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17 August 2019 Edition

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Brexit has internationalised the issue of partition

Governments in Dublin have always been keen to downplay the issue of the border for fear that it might put the whole notion of partition in question. The immediate aftermath of the Brexit referendum was no exception. For all the spin about what a fantastic job has been done by the government in Dublin, we shouldn’t forget that at the European Council meeting immediately following the referendum the then Taoiseach spoke about the situation of Scotland.

Enda Kenny didn’t use the opportunity to place the issue of the border in Ireland centre-stage. Subsequent government actions, such as seeking locations for customs posts, indicate the very limited approach that they had with regard to the Brexit negotiations, as well as a fundamental misreading of the mood in border communities.

The Irish government have always tended to downplay the importance of the Good Friday Agreement. They tended to accept the London government narrative that the Agreement was a one-off event in a particular time and place - the end of a conflict rather than the beginning of a process. They ignored the fact that the GFA is a dynamic document that underpins a political process towards increasing north-south cooperation and eventual Irish unity. 

The London/Dublin consensus on this issue made it difficult throughout the years to internationalise the issue of the border. In general the EU is reluctant to challenge the governments sitting around the table about issues considered to be their “internal” affairs. And when the two governments most directly affected signal their acceptance of the status quo then they remain silent.

When the British people voted to leave the EU, the mood within the EU changed. The European Parliament, often overlooked by commentators, insisted that the negotiating mandate of the EU was to uphold the Good Friday Agreement in all its parts. This was a significant victory for the Sinn Féin team in the European Parliament, and in particular Martina Anderson as negotiator for the GUE/NGL Group.

The EU - and in particular the European Parliament - took this seriously and started to look at the reality of north-south cooperation, the need for the north to remain in the customs union and single market, the implications for rights and the situation of Irish citizens in the north of Ireland. 

The outworking of this was the Joint Report agreed by British and EU negotiators on 8 December 2017, a report that the DUP tried to sabotage. It did not contain the “special status” that Sinn Féin had been seeking, but was clearly based on a similar analysis of how to square the Good Friday Agreement with EU Treaties. This position has been somewhat watered down in the negotiations on the legal text of the Withdrawal Agreement, but the key provisions to avoid border infrastructure in Ireland remains clearly in place in the form of the backstop.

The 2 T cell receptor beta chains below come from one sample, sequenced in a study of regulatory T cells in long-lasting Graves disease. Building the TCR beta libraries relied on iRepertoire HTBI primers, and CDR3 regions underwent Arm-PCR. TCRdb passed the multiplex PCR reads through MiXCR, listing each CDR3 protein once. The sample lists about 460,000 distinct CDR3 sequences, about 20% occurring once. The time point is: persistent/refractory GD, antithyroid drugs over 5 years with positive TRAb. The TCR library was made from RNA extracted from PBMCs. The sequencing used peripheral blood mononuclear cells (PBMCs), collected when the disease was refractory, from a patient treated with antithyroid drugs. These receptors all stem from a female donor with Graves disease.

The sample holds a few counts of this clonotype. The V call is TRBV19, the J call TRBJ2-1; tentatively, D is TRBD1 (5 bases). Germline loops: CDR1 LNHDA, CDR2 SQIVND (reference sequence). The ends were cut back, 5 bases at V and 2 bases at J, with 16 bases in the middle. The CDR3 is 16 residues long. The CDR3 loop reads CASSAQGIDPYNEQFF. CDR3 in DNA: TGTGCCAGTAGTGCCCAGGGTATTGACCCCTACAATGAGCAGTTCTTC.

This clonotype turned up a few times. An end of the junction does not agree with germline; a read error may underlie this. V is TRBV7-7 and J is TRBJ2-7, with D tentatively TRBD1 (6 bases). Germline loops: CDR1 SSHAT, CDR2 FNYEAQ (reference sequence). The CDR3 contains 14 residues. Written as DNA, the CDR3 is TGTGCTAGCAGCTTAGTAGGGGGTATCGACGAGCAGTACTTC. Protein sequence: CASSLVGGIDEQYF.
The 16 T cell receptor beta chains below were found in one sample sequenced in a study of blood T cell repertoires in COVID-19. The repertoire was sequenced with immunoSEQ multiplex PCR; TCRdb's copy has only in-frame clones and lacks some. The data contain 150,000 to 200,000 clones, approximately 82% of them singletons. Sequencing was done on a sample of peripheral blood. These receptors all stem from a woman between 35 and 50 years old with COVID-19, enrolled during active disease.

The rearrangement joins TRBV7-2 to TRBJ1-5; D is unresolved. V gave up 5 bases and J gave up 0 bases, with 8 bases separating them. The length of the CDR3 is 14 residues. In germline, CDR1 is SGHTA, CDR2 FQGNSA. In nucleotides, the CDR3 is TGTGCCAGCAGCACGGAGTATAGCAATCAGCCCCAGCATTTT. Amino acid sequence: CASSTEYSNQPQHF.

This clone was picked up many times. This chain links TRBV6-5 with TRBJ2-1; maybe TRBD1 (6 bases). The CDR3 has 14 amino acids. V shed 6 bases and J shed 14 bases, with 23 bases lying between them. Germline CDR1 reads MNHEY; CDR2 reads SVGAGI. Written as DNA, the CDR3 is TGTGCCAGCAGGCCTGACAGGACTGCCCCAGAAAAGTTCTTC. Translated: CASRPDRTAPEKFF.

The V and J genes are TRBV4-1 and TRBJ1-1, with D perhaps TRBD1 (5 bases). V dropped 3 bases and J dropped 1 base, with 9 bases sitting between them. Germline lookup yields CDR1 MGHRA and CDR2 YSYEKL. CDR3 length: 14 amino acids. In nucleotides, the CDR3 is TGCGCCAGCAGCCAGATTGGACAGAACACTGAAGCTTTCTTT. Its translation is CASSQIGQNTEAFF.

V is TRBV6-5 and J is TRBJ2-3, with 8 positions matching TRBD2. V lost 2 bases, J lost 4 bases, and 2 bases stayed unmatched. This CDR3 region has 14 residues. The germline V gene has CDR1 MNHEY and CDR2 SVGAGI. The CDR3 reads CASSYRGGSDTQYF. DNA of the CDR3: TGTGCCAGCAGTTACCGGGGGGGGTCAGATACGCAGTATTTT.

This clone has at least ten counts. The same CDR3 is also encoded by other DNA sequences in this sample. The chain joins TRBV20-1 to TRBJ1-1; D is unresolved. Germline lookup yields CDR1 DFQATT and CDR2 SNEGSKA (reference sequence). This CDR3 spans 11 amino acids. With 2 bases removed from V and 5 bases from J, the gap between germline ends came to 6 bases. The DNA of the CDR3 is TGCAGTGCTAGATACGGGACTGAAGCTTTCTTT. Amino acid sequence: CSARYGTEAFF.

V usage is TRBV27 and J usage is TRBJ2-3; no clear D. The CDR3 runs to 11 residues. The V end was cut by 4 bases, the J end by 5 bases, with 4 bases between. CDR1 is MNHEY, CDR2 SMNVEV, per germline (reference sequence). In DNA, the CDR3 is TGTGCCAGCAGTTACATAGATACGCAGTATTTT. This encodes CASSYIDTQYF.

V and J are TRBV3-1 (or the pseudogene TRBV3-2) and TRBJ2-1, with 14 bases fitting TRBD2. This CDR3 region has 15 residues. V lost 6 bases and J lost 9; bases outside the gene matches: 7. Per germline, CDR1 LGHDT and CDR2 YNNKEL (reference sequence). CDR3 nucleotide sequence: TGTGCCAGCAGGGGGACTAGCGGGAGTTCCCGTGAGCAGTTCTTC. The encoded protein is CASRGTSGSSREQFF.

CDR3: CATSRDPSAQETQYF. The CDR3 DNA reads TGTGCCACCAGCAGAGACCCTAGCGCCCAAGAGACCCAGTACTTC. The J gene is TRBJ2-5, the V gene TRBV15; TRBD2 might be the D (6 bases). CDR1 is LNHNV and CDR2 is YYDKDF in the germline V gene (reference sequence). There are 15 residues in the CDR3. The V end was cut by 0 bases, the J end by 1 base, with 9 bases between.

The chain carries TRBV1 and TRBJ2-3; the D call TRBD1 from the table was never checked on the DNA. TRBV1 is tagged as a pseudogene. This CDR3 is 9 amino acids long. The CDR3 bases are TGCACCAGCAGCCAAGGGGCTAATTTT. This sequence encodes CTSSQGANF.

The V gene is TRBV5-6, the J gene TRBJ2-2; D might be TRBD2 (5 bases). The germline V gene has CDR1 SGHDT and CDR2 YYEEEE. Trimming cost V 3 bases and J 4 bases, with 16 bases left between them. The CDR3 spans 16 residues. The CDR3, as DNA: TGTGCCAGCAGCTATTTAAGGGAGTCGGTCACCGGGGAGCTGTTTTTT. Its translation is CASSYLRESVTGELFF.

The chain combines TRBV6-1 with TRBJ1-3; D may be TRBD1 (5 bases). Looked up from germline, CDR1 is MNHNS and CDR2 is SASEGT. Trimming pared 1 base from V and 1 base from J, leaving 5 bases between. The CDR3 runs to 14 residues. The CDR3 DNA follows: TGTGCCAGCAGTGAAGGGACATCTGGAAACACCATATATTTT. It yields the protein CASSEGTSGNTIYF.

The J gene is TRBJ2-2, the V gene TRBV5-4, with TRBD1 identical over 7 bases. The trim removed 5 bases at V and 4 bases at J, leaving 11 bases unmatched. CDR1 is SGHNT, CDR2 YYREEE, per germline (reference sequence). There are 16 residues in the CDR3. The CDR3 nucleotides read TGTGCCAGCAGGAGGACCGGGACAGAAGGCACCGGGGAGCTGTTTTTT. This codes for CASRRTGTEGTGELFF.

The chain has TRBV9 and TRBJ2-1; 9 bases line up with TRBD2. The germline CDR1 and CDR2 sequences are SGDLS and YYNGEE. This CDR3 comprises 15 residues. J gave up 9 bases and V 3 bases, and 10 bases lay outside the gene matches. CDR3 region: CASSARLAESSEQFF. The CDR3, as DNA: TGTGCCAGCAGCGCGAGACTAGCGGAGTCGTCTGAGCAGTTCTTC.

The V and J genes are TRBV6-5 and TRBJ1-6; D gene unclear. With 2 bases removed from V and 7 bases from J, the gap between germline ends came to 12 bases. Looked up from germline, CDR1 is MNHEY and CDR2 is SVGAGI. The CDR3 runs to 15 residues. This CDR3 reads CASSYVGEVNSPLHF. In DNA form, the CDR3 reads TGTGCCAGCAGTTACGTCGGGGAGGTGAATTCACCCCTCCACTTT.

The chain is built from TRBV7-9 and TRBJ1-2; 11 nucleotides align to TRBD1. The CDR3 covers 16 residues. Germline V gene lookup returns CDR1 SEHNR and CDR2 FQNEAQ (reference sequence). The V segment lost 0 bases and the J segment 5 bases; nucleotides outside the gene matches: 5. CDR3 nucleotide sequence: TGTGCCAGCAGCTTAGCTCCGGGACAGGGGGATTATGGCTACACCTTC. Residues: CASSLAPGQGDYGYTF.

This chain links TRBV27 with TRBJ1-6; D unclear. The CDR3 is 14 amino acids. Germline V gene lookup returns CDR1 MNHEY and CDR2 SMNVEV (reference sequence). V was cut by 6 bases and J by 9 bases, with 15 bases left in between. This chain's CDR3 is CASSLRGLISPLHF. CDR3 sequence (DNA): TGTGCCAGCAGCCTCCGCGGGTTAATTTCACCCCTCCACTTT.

The one provision of the GFA that EU officials and politicians have been reluctant to speak about publicly is that of the provision for a border poll. They don’t want to be seen as being “antagonistic” to the British government, echoing the “not the right time” line of the Dublin government. The priority remains getting a Withdrawal Agreement which protects the essential interests of the EU, including the backstop. The preference of the EU is for a backstop specific to the north of Ireland, but they have reluctantly accepted the British government proposal to extend it to Britain.

Informal discussions about Brexit in Brussels invariably turn to the issue of the border in Ireland. It’s a rare discussion in which somebody, and sometimes the most surprising people, doesn’t observe that things would be so much easier if there was no border. Brexit has internationalised the issue of partition.

Regardless of how the Brexit saga plays out over the coming days, weeks and months, the issue of Irish unity is in the Brussels air. If the Withdrawal Agreement is accepted in Westminster, unity is still the only long-term solution compatible with the GFA and with EU Treaties.

If there is no Withdrawal Agreement then physical infrastructure on the border is not an option. It would risk a remilitarisation of the border.

Some have spoken of “moving controls away from the border”. To where? To the sea between Ireland and the rest of the EU? This would amount to removing Ireland from the Single Market and punishing Ireland for a mess created by Britain.

Again, the only way forward which would be compatible with the Good Friday Agreement and with EU Treaties is Irish unity. This is increasingly recognised in EU circles. The discussion has begun on the EU level. And when the current phase of Brexit plays itself out that discussion will only get louder. 

• Brian Carty is a Special Advisor on Brexit for the GUE/NGL group in the EU Parliament

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